(Blog): “Can you call me back on my landline; the mobile signal is not very good in my office?” I find myself using those words an awful lot these days. This isn’t how it used to be, I thought, before T-Mobile and Orange in the UK metamorphosed into EE and the coverage dropped dramatically. And I wasn’t the only one who experienced this phenomenon, judging by the large numbers of people saying much the same thing on social media sites.
While this is an annoying inconvenience, it occurred to me that the patchy cellular coverage has more serious implications if it is to become the backbone for critical machine-to-machine (M2M) applications. I am talking about the likes of monitored home healthcare here, among others. There is not much point in having your heart monitored constantly for dangerous irregularities if, when the critical moment arrives, there is no signal to send that information back to the medical staff. Likewise, an Alzheimer’s patient who wanders off might prove tricky to find if the signal keeps disappearing.
I discussed this situation recently with Jeremy Green, a consultant at analysis company Ovum. He sees part of the problem being caused by the move to 3G. The coverage with GPRS, and even GSM, was far more constant, especially in buildings.
“The coverage of 3G is better than it used to be but still not as good as 2G,” he said. “But 3G is starting to feel like an interim technology that doesn’t have much of a future.”
That does seem to fit with the way EE, judging by its many press announcements on the subject, seems far more concerned with rolling out its 4G network than fixing the holes in its 3G coverage. The question is whether this will help or hinder the building of M2M applications, and the answer is a bit vague at this stage.
“If you talk about M2M, some say you want to move to LTE because of the higher bandwidth, but the coverage is rubbish,” said Green. “Others say they don’t want to move off GPRS at all because the in-building coverage is so poor if they do. Plus there are a lot of GPRS devices that people do not want to swing out.”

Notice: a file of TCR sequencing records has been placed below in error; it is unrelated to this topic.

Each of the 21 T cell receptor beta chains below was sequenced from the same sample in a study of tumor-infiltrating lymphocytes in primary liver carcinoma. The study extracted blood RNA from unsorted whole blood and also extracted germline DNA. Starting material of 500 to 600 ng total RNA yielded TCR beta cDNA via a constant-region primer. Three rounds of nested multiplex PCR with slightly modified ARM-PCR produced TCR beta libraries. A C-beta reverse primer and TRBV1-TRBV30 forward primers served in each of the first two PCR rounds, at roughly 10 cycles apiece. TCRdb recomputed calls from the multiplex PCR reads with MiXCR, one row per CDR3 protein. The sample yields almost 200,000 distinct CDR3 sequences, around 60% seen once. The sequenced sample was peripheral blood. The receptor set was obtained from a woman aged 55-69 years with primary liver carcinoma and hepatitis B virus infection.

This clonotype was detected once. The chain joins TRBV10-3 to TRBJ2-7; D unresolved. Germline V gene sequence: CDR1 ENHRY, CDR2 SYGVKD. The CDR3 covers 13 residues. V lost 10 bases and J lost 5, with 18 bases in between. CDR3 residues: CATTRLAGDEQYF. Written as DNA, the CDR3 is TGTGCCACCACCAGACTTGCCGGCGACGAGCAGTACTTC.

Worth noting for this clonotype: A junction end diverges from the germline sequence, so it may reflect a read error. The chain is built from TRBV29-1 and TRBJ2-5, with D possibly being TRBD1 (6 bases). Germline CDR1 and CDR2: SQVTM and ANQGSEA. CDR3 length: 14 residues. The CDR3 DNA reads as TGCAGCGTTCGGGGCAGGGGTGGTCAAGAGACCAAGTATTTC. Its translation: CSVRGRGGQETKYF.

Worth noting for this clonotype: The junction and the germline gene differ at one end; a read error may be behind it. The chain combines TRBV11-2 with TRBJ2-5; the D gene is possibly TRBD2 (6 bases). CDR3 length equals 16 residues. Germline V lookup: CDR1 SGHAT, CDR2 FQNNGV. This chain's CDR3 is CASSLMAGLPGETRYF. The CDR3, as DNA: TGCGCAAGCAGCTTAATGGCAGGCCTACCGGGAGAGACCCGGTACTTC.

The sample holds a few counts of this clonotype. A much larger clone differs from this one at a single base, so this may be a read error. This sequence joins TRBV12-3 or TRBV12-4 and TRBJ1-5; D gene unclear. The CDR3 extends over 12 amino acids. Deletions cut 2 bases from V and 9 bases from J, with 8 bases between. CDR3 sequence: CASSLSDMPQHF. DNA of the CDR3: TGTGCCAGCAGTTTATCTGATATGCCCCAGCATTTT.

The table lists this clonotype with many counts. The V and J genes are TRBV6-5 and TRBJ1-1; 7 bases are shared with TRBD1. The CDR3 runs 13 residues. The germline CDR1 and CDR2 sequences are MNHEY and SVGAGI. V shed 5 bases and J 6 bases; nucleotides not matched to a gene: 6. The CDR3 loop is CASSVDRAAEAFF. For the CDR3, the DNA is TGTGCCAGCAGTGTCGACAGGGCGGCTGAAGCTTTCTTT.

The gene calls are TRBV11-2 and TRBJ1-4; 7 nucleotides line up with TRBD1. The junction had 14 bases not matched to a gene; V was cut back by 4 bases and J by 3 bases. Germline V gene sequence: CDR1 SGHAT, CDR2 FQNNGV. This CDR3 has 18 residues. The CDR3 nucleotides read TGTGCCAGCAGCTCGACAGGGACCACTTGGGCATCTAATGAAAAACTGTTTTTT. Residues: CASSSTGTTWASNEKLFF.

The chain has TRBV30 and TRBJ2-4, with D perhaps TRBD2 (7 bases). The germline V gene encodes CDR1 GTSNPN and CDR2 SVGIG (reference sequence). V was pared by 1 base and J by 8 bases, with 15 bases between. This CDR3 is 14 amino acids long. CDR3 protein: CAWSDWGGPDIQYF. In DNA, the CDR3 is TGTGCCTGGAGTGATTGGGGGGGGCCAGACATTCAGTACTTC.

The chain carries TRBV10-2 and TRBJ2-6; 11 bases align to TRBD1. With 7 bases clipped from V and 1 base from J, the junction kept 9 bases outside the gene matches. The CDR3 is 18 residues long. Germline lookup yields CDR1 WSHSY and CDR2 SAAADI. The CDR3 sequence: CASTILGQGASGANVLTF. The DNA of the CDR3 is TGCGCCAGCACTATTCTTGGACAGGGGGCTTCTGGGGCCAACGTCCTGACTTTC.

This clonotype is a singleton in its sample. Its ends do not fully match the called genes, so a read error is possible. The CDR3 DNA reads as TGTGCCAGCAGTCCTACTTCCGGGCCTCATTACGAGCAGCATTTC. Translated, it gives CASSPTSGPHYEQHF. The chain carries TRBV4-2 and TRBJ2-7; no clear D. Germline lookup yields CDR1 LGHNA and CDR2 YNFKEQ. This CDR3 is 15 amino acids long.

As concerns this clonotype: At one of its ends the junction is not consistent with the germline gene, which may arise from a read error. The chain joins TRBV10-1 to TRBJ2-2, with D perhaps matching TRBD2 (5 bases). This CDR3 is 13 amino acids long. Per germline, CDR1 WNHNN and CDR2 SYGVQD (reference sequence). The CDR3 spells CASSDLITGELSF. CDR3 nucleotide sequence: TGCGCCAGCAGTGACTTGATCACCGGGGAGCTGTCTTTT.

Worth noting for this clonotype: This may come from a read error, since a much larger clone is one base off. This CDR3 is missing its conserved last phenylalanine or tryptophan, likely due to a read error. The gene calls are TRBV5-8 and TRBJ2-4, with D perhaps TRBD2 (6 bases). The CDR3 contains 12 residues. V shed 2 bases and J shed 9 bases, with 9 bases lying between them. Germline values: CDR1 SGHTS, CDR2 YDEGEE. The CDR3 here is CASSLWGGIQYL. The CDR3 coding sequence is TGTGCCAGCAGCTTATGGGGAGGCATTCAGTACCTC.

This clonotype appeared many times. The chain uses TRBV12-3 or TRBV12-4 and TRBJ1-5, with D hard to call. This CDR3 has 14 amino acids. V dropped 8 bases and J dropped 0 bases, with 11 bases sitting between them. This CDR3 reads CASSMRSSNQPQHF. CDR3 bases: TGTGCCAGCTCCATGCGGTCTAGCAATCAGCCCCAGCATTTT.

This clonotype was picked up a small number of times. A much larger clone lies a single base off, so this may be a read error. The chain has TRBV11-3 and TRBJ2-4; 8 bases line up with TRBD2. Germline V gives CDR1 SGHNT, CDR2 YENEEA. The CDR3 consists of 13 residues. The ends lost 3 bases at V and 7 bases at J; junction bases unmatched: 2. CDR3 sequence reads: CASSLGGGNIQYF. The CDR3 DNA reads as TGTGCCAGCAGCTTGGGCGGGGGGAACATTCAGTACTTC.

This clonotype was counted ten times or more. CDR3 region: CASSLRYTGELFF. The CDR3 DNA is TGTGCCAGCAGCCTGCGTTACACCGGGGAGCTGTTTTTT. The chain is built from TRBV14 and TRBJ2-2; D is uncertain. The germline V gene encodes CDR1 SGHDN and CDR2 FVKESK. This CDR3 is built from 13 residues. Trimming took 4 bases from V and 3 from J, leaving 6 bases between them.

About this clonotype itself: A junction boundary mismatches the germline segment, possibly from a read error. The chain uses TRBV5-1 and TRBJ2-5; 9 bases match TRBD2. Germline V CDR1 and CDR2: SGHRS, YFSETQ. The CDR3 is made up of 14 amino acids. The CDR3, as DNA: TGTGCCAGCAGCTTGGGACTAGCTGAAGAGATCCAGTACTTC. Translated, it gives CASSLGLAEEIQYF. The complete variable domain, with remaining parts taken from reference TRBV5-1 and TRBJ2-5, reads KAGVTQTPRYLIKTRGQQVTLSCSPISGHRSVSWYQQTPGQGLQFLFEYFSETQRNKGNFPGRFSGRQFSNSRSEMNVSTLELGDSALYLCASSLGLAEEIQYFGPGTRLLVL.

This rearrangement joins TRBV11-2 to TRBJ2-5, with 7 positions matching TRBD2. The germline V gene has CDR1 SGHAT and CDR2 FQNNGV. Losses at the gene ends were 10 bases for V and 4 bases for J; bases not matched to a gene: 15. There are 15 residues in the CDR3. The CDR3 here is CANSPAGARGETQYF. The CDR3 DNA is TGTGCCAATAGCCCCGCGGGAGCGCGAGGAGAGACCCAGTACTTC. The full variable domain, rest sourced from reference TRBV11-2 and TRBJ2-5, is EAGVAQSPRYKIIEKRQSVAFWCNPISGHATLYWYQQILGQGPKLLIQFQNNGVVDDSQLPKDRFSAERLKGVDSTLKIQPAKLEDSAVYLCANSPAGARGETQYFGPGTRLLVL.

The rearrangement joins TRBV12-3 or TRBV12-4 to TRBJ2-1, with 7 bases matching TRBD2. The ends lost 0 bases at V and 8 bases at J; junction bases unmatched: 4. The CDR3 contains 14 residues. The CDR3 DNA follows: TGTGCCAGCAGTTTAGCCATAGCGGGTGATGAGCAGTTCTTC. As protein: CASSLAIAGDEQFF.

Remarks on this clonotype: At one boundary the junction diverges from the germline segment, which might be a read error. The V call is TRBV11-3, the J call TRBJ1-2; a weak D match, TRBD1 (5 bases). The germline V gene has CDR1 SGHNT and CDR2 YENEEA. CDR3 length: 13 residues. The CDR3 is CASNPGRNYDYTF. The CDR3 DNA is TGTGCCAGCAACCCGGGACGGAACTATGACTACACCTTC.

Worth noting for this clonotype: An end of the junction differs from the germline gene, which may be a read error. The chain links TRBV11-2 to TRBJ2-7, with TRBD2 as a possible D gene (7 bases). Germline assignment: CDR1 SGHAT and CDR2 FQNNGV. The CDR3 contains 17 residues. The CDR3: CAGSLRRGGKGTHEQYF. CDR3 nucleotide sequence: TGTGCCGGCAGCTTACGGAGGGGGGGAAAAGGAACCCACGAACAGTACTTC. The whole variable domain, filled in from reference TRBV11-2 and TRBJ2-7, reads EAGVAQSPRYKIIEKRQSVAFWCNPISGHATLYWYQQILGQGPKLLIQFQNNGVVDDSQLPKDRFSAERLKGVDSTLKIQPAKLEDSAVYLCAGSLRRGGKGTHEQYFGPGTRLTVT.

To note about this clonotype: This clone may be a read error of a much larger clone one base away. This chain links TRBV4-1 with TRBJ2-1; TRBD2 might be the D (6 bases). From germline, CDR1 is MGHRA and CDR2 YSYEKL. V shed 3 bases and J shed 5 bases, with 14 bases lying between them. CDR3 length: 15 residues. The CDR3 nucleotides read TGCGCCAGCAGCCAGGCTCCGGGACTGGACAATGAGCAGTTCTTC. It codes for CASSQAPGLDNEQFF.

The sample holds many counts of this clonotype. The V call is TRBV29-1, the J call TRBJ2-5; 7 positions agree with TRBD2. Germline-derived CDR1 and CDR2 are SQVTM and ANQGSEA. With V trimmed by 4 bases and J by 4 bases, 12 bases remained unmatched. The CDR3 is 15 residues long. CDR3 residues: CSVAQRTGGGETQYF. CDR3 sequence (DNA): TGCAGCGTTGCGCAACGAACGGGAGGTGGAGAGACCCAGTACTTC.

One alternative to all this is WiFi. Most homes now have a WiFi network that could be used for monitoring of health devices and town- and city-wide WiFi networks are being rolled out. But Green was doubtful. “WiFi isn’t that good for anything that is really critical,” he said. “You can get industrial strength WiFi that is better than most residential and business systems. But some say though that you can’t get better than GPRS.”
So where does that leave us? The mobile operators are rushing to higher bandwidths as they try to keep up with the smartphone revolution, but the vast majority of M2M applications require very little bandwidth. A well set up WiFi network in a home could be ideal for basic and even critical monitoring applications, but outside in the big world the coverage is not good for either WiFi or cellular.
When I attended Advantech’s World Partner Conference last month, there was a lot of talk of wireless sensor networks being the answer for city-wide deployment. Others are looking to the likes of SIGFOX and Weightless. The answer may be a combination of technologies, at least in the short term, depending on the nature of the application.
I did ask EE if it would care to comment on these thoughts, but a spokeswoman politely declined. Maybe they couldn’t get a signal.
Blog by Steve Rogerson
The author, Steve Rogerson, is a freelance journalist
and a regular contributor to M2M Now.